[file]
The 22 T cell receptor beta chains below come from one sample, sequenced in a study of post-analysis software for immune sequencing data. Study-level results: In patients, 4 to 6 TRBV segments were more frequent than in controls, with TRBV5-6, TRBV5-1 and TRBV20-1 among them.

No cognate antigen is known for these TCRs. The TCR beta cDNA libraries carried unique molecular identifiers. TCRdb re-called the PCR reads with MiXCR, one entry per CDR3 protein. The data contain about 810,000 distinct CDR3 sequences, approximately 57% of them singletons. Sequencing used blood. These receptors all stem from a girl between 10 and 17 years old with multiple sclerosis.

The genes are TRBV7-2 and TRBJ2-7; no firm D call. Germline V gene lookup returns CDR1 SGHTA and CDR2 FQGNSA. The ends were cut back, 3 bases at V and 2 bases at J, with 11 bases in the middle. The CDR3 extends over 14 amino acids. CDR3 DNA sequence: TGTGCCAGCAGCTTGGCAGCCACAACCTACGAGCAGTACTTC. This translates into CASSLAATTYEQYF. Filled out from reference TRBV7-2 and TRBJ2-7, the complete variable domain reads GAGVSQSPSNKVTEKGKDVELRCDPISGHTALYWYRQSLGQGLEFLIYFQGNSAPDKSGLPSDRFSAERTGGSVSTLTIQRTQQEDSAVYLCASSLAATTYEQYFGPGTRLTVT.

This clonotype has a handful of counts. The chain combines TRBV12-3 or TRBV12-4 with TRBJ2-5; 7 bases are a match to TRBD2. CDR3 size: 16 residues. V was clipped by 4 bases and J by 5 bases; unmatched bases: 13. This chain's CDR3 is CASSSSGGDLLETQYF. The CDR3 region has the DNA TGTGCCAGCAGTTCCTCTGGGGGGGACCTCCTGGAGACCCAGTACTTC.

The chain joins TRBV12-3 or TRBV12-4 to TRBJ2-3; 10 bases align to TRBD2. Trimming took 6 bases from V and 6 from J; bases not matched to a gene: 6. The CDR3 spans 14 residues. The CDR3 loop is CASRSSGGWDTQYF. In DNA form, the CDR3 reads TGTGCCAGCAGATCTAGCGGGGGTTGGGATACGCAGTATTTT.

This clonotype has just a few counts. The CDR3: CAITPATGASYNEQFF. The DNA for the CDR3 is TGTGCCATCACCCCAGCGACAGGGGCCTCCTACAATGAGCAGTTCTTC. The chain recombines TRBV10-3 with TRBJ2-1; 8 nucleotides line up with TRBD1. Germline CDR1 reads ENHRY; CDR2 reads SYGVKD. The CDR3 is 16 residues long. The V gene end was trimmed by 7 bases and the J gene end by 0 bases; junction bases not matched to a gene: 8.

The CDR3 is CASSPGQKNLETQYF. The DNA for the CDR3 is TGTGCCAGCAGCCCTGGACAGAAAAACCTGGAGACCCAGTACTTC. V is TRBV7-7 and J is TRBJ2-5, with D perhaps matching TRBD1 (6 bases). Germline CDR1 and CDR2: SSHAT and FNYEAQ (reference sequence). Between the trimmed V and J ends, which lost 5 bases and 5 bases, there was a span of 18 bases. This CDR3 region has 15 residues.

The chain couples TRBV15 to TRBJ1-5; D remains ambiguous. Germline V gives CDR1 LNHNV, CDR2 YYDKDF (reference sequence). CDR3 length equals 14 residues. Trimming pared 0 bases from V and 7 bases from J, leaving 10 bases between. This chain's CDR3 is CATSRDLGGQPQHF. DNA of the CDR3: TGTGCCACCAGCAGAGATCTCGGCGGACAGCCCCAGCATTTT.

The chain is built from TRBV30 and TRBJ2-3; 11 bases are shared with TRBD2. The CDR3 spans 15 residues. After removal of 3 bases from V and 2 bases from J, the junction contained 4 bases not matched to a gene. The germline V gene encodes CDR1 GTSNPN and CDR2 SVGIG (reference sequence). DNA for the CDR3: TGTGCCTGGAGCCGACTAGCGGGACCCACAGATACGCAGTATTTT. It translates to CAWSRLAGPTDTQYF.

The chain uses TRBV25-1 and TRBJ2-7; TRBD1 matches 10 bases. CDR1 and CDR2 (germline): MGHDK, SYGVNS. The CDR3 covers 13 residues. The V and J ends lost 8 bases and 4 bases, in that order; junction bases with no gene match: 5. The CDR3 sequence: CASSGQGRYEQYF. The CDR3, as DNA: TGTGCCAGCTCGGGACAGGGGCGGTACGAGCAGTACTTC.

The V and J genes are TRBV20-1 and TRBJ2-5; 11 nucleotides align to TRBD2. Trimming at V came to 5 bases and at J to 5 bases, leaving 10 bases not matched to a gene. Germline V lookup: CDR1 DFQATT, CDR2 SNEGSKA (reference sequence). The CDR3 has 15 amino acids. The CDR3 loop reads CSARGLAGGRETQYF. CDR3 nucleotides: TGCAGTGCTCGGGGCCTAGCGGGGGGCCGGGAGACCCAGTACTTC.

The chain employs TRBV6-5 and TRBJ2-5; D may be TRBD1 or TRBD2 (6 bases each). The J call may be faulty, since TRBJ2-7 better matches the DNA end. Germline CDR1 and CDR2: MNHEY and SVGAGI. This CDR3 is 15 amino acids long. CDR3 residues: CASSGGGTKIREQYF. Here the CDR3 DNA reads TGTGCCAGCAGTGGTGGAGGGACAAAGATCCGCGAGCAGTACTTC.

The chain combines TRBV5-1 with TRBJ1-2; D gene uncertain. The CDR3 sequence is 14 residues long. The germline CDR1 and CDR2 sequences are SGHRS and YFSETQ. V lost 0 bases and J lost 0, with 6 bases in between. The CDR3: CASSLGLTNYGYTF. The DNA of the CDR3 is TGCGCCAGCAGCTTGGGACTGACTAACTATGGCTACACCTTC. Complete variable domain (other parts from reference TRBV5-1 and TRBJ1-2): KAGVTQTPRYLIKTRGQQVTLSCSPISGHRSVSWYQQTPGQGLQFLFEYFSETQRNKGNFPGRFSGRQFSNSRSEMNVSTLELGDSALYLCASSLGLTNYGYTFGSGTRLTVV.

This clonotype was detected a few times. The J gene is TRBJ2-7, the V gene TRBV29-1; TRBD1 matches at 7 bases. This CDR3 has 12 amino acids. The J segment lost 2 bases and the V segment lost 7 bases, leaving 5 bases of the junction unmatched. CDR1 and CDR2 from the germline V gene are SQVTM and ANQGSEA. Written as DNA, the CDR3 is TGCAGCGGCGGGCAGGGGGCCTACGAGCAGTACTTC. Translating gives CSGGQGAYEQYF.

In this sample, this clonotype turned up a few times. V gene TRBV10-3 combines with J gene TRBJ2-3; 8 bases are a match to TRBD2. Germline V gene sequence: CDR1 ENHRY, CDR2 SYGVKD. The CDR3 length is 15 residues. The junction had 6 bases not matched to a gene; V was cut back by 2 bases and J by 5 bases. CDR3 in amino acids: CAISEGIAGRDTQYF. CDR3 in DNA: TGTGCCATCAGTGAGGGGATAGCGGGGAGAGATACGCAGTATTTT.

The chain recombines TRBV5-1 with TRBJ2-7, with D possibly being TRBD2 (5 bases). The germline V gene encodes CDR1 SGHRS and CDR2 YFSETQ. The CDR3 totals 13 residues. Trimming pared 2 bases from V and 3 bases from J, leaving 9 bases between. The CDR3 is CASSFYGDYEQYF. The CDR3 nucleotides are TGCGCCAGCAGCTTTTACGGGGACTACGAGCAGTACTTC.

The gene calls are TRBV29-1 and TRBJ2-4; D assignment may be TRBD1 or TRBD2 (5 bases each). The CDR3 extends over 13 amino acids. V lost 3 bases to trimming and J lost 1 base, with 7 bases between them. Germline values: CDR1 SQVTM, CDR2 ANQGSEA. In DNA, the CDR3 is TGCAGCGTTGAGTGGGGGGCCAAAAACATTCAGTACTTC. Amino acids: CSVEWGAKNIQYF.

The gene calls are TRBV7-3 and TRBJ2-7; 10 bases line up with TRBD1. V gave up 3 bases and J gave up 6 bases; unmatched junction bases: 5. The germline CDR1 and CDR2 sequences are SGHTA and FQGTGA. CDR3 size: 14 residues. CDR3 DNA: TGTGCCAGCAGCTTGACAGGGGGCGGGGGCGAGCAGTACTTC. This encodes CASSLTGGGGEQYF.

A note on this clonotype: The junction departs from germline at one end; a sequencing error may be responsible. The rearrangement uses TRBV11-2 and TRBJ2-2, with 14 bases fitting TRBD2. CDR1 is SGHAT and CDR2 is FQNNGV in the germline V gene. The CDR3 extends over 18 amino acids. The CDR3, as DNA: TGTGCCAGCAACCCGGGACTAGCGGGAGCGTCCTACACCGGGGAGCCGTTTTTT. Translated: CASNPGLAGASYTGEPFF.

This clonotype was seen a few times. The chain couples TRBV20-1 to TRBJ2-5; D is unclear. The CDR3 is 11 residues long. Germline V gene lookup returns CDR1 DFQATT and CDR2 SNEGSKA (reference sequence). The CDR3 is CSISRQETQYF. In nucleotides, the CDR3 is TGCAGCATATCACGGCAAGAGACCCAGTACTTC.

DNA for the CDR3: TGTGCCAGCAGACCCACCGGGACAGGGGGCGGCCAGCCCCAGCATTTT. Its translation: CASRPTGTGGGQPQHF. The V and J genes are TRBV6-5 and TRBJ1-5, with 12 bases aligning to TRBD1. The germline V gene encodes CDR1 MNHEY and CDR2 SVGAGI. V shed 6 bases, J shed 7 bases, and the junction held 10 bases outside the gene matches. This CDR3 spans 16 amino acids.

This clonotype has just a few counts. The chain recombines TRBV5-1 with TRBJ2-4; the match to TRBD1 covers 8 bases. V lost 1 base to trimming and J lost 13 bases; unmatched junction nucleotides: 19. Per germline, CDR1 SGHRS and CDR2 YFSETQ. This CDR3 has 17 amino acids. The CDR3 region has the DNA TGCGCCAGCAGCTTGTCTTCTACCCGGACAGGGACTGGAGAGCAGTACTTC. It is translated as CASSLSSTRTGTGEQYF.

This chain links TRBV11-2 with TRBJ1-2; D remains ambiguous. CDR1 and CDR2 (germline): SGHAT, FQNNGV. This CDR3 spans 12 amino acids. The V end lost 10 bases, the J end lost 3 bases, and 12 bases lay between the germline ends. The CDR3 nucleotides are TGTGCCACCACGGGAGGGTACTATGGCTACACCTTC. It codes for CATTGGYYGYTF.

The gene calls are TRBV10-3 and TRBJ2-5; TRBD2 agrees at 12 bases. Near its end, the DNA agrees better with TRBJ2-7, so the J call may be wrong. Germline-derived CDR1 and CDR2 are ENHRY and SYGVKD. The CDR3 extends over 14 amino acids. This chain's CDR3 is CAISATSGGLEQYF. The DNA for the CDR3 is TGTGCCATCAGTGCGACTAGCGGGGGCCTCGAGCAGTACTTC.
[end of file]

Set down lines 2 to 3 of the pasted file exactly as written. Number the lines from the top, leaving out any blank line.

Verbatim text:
No cognate antigen is known for these TCRs. The TCR beta cDNA libraries carried unique molecular identifiers. TCRdb re-called the PCR reads with MiXCR, one entry per CDR3 protein. The data contain about 810,000 distinct CDR3 sequences, approximately 57% of them singletons. Sequencing used blood. These receptors all stem from a girl between 10 and 17 years old with multiple sclerosis.

The genes are TRBV7-2 and TRBJ2-7; no firm D call. Germline V gene lookup returns CDR1 SGHTA and CDR2 FQGNSA. The ends were cut back, 3 bases at V and 2 bases at J, with 11 bases in the middle. The CDR3 extends over 14 amino acids. CDR3 DNA sequence: TGTGCCAGCAGCTTGGCAGCCACAACCTACGAGCAGTACTTC. This translates into CASSLAATTYEQYF. Filled out from reference TRBV7-2 and TRBJ2-7, the complete variable domain reads GAGVSQSPSNKVTEKGKDVELRCDPISGHTALYWYRQSLGQGLEFLIYFQGNSAPDKSGLPSDRFSAERTGGSVSTLTIQRTQQEDSAVYLCASSLAATTYEQYFGPGTRLTVT.